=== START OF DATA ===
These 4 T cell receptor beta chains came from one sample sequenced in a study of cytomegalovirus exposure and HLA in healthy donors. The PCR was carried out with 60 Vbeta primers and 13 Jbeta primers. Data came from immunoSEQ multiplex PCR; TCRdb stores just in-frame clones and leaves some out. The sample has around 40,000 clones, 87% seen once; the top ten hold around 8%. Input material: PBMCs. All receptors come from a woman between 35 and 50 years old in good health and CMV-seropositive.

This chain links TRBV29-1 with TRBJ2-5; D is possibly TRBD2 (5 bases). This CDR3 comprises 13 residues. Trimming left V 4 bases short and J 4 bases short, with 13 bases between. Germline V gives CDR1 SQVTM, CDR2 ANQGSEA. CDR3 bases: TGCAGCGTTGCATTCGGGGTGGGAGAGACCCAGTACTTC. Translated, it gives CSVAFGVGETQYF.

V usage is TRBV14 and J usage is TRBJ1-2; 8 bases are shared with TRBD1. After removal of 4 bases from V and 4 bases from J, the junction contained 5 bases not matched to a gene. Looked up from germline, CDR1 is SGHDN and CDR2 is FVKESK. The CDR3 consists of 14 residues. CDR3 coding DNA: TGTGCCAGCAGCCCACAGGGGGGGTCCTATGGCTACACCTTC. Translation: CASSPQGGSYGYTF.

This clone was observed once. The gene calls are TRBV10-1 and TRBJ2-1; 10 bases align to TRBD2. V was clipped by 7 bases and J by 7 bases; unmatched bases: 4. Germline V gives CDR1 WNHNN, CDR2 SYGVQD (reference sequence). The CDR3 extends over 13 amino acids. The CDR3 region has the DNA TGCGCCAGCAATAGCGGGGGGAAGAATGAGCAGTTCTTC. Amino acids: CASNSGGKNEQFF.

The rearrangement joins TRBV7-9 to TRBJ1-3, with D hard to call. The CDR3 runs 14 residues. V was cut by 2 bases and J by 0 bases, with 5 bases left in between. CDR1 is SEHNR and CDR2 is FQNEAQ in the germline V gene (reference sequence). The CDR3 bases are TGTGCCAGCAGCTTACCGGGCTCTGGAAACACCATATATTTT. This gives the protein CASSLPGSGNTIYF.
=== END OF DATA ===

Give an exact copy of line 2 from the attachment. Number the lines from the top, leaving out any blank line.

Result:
This chain links TRBV29-1 with TRBJ2-5; D is possibly TRBD2 (5 bases). This CDR3 comprises 13 residues. Trimming left V 4 bases short and J 4 bases short, with 13 bases between. Germline V gives CDR1 SQVTM, CDR2 ANQGSEA. CDR3 bases: TGCAGCGTTGCATTCGGGGTGGGAGAGACCCAGTACTTC. Translated, it gives CSVAFGVGETQYF.